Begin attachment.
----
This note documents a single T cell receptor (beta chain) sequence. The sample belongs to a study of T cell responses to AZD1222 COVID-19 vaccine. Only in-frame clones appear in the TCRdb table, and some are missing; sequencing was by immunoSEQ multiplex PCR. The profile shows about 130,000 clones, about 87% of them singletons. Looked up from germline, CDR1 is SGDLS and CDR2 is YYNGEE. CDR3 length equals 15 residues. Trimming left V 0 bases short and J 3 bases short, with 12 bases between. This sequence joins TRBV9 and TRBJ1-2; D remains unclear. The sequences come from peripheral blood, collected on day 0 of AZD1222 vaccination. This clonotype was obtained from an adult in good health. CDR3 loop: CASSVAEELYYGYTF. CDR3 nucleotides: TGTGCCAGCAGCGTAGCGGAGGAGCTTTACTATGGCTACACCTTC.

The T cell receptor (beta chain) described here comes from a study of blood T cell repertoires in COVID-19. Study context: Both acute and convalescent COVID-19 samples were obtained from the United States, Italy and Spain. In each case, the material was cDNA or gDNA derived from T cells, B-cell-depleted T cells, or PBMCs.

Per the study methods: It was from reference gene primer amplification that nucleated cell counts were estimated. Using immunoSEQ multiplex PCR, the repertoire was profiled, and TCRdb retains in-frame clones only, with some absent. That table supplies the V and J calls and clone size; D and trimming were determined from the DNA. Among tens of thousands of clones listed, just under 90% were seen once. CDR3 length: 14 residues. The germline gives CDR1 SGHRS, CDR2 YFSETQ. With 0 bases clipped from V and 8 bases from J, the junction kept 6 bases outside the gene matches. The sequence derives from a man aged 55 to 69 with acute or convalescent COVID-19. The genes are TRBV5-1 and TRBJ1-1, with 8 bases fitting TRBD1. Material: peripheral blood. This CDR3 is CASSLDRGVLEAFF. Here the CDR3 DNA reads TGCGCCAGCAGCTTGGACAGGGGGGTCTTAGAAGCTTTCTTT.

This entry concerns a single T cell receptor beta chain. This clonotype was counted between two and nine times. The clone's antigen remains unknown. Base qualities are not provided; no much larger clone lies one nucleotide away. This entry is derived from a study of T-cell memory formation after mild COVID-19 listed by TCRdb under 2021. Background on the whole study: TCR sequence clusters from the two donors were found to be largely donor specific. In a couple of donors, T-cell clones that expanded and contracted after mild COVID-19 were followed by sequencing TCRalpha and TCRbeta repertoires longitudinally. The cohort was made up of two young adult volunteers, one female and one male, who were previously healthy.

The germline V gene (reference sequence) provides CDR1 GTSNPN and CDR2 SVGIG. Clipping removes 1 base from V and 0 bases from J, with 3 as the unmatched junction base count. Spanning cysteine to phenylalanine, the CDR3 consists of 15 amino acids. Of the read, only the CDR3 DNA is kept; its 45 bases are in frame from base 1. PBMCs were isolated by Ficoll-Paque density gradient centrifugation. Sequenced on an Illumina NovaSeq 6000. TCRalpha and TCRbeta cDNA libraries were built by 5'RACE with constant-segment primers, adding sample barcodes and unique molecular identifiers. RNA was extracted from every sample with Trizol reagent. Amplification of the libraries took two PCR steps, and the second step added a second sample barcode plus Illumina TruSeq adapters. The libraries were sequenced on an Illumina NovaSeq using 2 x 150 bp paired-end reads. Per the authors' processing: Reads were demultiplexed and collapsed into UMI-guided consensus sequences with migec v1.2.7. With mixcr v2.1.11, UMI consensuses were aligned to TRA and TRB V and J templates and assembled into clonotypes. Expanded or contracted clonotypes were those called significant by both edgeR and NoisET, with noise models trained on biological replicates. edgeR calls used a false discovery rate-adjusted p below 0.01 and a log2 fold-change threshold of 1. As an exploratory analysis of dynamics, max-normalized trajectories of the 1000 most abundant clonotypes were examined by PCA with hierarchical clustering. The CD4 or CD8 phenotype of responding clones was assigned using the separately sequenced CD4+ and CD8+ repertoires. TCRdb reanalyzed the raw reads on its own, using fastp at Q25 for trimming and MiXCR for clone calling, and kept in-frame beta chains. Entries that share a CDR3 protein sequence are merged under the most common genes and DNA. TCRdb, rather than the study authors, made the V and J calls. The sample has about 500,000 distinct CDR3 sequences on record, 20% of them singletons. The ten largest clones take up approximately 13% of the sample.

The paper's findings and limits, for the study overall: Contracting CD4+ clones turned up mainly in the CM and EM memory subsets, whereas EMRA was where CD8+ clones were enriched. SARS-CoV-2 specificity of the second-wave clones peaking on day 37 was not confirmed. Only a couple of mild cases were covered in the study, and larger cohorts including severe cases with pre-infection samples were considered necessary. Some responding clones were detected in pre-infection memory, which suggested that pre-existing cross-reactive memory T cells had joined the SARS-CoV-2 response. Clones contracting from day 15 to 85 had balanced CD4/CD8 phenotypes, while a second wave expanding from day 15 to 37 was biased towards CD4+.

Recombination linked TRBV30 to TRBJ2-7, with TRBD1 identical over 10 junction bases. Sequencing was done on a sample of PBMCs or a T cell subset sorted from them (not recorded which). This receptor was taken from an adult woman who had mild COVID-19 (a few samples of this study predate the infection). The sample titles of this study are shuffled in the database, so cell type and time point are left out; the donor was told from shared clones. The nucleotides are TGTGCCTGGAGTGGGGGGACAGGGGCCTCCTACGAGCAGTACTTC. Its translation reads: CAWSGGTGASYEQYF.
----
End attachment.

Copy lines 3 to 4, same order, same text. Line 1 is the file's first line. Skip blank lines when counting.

Per the study methods: It was from reference gene primer amplification that nucleated cell counts were estimated. Using immunoSEQ multiplex PCR, the repertoire was profiled, and TCRdb retains in-frame clones only, with some absent. That table supplies the V and J calls and clone size; D and trimming were determined from the DNA. Among tens of thousands of clones listed, just under 90% were seen once. CDR3 length: 14 residues. The germline gives CDR1 SGHRS, CDR2 YFSETQ. With 0 bases clipped from V and 8 bases from J, the junction kept 6 bases outside the gene matches. The sequence derives from a man aged 55 to 69 with acute or convalescent COVID-19. The genes are TRBV5-1 and TRBJ1-1, with 8 bases fitting TRBD1. Material: peripheral blood. This CDR3 is CASSLDRGVLEAFF. Here the CDR3 DNA reads TGCGCCAGCAGCTTGGACAGGGGGGTCTTAGAAGCTTTCTTT.

This entry concerns a single T cell receptor beta chain. This clonotype was counted between two and nine times. The clone's antigen remains unknown. Base qualities are not provided; no much larger clone lies one nucleotide away. This entry is derived from a study of T-cell memory formation after mild COVID-19 listed by TCRdb under 2021. Background on the whole study: TCR sequence clusters from the two donors were found to be largely donor specific. In a couple of donors, T-cell clones that expanded and contracted after mild COVID-19 were followed by sequencing TCRalpha and TCRbeta repertoires longitudinally. The cohort was made up of two young adult volunteers, one female and one male, who were previously healthy.